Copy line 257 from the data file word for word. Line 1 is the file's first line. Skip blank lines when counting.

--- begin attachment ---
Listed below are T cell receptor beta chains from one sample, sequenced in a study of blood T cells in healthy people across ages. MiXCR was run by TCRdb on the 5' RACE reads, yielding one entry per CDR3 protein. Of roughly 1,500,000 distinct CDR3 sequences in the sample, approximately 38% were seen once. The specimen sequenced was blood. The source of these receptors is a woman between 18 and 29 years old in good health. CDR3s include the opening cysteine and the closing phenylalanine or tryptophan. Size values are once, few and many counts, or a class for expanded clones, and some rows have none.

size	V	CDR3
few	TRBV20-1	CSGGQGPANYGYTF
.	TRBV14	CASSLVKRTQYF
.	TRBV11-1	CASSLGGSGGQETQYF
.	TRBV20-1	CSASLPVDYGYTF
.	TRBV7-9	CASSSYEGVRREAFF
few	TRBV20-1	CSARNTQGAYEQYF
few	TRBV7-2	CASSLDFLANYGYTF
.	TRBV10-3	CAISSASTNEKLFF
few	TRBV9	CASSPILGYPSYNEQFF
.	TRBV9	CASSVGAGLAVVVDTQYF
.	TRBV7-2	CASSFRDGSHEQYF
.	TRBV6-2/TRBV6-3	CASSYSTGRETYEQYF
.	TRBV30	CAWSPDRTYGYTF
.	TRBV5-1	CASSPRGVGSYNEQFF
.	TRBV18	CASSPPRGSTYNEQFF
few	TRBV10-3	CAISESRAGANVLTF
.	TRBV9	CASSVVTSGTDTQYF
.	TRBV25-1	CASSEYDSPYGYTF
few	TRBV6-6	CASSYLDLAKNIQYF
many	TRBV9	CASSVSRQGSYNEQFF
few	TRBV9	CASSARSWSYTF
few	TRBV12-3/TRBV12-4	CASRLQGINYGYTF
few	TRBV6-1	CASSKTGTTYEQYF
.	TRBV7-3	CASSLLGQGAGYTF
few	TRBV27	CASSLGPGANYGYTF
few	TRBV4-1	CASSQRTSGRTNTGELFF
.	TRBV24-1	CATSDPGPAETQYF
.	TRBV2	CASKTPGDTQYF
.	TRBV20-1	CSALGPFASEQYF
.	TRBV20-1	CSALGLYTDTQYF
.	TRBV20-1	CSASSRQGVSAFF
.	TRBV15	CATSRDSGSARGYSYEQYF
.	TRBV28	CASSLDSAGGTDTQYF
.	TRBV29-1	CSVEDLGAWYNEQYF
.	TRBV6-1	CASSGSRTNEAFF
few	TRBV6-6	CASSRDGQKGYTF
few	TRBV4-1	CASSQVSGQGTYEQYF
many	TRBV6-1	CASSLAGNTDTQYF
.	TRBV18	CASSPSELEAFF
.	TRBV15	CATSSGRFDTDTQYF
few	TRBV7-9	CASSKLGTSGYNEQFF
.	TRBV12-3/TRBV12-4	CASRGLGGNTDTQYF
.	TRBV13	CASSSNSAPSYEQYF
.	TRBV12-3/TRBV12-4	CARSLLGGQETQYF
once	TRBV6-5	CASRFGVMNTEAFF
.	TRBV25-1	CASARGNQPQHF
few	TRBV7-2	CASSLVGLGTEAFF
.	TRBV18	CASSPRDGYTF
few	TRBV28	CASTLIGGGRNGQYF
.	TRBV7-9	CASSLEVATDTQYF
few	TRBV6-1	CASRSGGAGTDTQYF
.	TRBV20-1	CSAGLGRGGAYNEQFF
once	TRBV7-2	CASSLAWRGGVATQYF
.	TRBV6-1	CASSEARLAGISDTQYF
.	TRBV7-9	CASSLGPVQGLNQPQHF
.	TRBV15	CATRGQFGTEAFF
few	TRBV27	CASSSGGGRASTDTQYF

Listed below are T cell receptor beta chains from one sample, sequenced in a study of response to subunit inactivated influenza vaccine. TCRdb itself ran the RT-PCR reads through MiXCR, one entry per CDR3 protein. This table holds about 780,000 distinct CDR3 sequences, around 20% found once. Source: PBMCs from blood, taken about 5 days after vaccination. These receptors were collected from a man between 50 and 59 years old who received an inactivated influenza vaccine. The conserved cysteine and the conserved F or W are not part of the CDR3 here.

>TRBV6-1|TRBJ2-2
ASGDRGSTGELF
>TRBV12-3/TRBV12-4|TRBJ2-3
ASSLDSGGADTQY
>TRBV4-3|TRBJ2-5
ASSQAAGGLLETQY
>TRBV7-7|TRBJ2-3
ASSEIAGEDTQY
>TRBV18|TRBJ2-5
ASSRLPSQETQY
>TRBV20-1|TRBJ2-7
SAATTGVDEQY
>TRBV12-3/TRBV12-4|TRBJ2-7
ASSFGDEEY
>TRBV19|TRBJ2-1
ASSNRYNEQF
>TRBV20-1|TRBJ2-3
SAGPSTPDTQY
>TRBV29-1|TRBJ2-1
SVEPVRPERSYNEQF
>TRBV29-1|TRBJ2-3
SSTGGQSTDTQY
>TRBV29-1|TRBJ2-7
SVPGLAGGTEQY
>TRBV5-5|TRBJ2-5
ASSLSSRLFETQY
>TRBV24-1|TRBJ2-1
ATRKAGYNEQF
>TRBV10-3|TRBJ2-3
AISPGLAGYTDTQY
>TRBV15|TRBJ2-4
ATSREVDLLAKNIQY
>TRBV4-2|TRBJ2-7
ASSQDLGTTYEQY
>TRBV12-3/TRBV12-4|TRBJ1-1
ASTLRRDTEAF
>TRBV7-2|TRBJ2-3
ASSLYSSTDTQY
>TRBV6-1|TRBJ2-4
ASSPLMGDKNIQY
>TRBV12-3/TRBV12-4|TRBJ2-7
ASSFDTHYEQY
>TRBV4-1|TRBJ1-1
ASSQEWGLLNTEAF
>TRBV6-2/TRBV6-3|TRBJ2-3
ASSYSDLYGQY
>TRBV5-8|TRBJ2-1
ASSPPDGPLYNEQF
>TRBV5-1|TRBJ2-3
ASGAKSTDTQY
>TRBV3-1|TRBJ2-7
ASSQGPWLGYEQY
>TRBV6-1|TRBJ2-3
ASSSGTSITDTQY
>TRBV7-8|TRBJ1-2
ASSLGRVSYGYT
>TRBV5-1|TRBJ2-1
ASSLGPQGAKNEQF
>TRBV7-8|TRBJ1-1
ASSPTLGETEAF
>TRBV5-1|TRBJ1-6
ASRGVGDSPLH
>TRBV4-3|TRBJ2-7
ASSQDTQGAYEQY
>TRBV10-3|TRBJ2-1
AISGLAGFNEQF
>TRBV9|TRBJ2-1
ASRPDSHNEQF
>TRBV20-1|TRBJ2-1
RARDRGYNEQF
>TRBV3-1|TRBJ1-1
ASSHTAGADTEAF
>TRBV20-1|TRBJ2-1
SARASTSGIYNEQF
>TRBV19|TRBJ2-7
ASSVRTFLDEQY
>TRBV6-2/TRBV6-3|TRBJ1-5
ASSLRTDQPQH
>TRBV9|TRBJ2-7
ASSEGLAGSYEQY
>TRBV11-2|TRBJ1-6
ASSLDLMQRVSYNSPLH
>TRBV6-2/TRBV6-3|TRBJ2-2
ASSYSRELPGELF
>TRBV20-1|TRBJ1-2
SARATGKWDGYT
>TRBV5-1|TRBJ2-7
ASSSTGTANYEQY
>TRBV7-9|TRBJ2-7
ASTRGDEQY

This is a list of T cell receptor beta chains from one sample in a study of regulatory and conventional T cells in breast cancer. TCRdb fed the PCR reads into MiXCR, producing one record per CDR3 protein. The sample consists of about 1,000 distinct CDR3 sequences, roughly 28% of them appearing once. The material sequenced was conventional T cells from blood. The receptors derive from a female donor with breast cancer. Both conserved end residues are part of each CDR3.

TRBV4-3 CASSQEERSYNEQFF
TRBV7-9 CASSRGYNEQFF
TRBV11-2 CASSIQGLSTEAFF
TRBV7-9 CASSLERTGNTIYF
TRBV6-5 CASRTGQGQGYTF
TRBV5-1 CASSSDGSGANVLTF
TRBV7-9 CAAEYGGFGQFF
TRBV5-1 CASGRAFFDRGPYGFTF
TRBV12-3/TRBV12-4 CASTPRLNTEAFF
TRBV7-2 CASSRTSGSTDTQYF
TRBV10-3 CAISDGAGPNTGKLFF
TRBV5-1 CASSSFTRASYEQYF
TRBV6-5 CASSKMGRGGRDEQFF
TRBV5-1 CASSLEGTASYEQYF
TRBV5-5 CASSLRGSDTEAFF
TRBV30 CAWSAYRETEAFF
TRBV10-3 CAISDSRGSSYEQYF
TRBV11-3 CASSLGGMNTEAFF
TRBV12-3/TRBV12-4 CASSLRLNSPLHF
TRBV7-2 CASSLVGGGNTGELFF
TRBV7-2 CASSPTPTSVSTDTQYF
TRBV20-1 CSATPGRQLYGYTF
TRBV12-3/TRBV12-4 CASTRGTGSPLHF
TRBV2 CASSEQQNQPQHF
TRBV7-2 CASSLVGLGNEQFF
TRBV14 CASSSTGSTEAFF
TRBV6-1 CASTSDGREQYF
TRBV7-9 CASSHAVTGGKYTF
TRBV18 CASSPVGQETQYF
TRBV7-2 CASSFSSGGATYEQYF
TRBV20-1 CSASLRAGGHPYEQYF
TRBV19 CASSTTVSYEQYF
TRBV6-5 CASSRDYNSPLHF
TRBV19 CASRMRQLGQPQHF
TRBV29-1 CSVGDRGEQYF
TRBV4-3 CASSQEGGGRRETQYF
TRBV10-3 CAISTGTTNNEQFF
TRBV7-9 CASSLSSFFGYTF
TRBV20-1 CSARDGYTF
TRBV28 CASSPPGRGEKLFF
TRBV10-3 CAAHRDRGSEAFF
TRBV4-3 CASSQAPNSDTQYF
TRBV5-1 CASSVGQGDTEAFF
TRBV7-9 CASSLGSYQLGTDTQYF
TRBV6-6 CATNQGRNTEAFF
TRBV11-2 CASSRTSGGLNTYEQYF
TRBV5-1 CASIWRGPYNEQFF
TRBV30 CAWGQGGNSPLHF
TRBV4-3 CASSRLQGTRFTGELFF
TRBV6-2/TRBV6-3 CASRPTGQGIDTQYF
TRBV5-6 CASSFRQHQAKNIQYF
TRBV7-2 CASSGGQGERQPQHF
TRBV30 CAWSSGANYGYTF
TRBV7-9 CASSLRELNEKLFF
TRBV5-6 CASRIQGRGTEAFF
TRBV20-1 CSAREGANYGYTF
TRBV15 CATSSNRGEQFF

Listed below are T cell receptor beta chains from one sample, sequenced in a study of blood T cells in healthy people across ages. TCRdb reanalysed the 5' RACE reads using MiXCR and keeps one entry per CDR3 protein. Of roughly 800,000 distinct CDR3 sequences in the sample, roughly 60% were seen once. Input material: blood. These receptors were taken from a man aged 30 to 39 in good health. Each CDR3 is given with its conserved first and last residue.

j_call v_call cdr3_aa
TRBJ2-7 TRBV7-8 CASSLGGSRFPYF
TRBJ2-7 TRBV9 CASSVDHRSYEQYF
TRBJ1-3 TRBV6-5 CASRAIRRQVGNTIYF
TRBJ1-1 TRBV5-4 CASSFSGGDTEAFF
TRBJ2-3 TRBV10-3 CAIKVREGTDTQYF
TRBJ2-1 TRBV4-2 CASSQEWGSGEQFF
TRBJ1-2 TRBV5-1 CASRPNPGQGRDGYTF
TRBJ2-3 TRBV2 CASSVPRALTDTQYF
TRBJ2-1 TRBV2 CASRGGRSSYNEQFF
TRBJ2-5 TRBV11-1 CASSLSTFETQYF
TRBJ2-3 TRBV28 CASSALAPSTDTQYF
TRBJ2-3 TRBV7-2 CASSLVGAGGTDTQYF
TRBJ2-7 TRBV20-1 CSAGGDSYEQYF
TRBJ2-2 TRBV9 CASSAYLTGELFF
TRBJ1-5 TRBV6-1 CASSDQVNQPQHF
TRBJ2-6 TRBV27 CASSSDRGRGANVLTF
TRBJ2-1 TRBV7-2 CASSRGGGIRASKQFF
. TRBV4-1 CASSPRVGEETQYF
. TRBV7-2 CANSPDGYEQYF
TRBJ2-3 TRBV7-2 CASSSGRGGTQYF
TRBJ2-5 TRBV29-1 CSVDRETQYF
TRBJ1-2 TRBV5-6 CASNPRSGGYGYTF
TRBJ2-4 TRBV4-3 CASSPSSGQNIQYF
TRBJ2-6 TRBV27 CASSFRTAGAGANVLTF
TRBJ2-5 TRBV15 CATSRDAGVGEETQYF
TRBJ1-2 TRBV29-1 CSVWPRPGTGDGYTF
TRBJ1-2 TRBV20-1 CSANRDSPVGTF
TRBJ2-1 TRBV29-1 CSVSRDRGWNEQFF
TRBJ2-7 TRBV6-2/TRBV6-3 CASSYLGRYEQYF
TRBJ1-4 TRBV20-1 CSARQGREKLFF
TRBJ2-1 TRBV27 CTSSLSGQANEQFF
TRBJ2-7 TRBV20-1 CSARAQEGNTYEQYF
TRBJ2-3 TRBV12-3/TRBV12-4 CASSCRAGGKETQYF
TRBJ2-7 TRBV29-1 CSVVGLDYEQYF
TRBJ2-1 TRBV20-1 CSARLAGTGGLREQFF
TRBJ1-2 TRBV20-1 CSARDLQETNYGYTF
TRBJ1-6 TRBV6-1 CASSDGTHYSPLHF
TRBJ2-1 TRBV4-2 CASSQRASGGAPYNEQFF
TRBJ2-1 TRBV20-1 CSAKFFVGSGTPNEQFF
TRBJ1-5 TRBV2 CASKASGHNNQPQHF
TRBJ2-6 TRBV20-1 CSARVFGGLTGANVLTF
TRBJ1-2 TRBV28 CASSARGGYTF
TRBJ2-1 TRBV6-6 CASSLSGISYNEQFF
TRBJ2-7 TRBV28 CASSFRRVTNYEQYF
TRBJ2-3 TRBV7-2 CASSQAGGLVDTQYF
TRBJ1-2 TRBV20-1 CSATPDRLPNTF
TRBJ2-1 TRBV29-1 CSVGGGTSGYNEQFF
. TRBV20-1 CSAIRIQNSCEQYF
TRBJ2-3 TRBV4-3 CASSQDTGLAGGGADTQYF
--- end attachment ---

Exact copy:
TRBJ2-1 TRBV29-1 CSVGGGTSGYNEQFF